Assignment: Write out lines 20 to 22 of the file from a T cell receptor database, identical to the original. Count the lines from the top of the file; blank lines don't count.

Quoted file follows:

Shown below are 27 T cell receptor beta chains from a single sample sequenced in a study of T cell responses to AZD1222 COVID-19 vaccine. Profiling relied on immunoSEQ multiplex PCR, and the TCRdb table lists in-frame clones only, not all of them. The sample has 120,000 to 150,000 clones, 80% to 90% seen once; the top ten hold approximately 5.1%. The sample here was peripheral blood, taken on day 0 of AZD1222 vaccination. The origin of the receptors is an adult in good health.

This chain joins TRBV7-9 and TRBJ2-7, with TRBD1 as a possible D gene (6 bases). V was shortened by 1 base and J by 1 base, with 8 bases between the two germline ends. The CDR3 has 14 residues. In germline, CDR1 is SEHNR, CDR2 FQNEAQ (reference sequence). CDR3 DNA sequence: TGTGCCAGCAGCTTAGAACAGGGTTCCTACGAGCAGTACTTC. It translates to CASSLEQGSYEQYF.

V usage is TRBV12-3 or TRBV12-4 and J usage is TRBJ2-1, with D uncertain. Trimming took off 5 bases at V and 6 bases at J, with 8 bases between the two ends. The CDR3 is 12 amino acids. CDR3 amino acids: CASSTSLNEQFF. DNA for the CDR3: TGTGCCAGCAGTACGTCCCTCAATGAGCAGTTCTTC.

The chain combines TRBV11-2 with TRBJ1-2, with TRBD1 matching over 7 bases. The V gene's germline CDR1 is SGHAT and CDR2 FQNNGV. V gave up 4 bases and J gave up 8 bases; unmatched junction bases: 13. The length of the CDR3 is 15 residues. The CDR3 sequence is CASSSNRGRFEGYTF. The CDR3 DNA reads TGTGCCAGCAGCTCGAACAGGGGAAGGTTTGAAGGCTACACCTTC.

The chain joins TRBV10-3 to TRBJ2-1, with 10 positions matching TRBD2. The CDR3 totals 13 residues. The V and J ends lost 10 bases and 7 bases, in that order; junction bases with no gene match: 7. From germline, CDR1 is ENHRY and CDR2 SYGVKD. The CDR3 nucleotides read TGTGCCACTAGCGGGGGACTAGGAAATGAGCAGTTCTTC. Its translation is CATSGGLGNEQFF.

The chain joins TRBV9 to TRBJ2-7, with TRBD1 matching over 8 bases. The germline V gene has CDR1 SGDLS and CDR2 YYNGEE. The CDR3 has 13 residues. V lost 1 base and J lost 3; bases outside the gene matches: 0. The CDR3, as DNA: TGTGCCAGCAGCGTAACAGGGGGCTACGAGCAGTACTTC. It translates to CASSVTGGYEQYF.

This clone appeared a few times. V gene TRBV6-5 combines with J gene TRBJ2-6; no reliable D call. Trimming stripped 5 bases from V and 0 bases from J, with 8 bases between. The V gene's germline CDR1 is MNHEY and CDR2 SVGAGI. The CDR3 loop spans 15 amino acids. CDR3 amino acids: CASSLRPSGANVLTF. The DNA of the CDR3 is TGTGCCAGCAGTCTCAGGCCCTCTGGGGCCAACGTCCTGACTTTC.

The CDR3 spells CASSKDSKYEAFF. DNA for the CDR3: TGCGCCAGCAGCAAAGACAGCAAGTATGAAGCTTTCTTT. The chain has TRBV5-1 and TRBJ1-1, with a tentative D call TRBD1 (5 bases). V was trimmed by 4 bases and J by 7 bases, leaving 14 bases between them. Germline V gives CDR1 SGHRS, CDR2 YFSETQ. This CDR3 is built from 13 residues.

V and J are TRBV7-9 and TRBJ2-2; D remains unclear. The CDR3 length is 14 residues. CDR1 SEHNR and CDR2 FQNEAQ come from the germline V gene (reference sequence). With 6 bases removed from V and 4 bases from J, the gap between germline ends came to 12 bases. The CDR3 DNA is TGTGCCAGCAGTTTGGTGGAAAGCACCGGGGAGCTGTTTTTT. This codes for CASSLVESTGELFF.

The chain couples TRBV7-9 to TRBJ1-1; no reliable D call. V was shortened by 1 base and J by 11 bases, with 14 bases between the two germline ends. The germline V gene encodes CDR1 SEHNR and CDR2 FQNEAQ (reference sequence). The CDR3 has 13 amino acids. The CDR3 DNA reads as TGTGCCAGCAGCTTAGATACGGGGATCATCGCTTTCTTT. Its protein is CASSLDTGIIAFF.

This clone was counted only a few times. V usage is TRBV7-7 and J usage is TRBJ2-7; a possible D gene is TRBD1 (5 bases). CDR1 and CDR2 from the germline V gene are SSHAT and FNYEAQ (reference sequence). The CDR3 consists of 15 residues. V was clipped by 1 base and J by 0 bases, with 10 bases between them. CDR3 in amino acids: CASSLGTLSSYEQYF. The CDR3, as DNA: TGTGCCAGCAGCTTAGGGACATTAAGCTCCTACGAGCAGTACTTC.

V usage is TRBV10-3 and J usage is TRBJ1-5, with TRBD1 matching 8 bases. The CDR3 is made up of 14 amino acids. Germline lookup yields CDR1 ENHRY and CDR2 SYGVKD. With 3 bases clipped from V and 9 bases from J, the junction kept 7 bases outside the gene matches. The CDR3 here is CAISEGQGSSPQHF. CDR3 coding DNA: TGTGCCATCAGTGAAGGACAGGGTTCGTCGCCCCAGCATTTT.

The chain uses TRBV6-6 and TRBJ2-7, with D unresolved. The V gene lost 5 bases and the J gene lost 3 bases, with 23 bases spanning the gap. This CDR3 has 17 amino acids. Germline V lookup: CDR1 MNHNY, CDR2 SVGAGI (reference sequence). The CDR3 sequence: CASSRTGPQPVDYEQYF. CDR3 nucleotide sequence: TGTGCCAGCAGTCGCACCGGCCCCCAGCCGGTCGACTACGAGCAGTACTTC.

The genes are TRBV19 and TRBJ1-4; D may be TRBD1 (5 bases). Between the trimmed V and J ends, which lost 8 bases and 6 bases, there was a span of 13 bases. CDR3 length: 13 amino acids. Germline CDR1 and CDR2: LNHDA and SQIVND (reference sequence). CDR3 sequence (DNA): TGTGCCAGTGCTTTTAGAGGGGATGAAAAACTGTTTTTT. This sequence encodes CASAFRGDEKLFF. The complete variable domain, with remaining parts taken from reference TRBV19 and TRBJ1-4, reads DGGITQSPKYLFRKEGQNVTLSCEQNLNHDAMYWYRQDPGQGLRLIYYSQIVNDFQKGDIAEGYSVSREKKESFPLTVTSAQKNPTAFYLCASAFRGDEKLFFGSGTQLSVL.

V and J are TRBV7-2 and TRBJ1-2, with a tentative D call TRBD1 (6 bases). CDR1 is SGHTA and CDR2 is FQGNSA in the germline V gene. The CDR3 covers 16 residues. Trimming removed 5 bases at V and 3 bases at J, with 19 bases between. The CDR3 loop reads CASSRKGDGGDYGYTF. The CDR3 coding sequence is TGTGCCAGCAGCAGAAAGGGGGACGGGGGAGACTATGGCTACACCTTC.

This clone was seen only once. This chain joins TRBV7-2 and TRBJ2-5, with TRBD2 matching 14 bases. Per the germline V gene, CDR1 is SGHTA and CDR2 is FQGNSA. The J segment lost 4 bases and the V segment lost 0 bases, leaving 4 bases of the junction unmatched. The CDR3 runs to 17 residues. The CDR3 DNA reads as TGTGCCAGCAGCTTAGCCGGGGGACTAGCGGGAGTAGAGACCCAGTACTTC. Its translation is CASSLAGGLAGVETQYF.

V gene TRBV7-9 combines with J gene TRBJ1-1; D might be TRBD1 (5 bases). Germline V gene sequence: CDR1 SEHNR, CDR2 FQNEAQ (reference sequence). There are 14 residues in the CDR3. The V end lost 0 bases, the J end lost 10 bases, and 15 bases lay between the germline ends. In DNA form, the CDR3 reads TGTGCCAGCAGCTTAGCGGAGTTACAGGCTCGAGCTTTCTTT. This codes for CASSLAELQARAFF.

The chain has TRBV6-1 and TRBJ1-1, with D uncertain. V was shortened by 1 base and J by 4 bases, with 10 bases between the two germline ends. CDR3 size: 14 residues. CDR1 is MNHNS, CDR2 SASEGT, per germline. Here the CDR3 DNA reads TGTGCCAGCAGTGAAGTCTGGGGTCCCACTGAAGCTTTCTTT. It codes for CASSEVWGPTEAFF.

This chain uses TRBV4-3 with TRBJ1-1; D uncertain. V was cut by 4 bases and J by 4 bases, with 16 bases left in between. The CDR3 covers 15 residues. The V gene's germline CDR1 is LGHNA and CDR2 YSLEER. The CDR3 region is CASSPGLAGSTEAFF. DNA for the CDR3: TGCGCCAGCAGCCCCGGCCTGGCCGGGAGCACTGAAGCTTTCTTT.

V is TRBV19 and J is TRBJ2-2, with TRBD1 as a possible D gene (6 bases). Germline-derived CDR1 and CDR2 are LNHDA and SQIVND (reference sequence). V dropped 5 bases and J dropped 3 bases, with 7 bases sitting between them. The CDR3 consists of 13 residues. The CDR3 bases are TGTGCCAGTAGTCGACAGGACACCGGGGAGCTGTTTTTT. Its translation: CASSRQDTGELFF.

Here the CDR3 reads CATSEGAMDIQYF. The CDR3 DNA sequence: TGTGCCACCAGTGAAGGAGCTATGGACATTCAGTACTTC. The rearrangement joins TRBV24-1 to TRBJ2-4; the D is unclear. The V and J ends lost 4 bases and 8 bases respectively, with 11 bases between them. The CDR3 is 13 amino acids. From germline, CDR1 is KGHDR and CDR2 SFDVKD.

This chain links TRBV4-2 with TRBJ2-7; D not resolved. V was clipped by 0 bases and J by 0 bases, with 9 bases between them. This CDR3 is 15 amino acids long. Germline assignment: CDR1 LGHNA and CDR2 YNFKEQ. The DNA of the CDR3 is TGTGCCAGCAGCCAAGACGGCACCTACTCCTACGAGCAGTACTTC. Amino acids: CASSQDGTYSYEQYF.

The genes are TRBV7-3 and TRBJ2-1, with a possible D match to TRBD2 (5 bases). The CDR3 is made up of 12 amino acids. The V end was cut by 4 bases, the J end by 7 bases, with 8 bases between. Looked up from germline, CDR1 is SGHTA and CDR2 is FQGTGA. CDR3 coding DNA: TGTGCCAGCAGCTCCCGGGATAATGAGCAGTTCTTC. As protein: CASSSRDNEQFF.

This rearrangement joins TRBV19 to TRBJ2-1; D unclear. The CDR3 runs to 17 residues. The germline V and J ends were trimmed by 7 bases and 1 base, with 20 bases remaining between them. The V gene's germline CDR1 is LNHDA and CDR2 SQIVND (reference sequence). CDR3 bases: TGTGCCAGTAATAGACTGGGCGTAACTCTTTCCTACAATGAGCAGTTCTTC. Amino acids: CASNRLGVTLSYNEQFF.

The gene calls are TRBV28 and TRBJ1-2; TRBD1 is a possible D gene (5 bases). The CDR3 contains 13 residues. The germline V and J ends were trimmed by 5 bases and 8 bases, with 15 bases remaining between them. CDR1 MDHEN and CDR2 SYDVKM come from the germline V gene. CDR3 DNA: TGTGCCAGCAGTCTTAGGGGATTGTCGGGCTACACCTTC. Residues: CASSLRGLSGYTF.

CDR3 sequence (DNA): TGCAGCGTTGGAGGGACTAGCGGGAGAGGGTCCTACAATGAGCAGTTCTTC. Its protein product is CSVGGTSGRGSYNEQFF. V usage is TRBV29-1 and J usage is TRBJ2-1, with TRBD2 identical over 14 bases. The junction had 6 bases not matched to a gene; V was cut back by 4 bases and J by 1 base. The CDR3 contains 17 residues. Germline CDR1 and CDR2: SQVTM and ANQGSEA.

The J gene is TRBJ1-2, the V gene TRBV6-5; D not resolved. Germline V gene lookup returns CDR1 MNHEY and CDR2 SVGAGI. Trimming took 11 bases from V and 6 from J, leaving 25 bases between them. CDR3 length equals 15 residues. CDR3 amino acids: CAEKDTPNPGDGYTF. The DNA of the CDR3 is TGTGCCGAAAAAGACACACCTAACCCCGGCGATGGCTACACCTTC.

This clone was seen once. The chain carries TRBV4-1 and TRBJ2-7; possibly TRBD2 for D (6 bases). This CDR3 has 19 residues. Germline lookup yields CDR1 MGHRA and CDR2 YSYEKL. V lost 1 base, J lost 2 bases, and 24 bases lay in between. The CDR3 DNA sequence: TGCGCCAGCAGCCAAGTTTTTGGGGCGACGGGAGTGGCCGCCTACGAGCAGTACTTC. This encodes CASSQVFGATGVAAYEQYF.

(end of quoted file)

V is TRBV19 and J is TRBJ2-2, with TRBD1 as a possible D gene (6 bases). Germline-derived CDR1 and CDR2 are LNHDA and SQIVND (reference sequence). V dropped 5 bases and J dropped 3 bases, with 7 bases sitting between them. The CDR3 consists of 13 residues. The CDR3 bases are TGTGCCAGTAGTCGACAGGACACCGGGGAGCTGTTTTTT. Its translation: CASSRQDTGELFF.

Here the CDR3 reads CATSEGAMDIQYF. The CDR3 DNA sequence: TGTGCCACCAGTGAAGGAGCTATGGACATTCAGTACTTC. The rearrangement joins TRBV24-1 to TRBJ2-4; the D is unclear. The V and J ends lost 4 bases and 8 bases respectively, with 11 bases between them. The CDR3 is 13 amino acids. From germline, CDR1 is KGHDR and CDR2 SFDVKD.

This chain links TRBV4-2 with TRBJ2-7; D not resolved. V was clipped by 0 bases and J by 0 bases, with 9 bases between them. This CDR3 is 15 amino acids long. Germline assignment: CDR1 LGHNA and CDR2 YNFKEQ. The DNA of the CDR3 is TGTGCCAGCAGCCAAGACGGCACCTACTCCTACGAGCAGTACTTC. Amino acids: CASSQDGTYSYEQYF.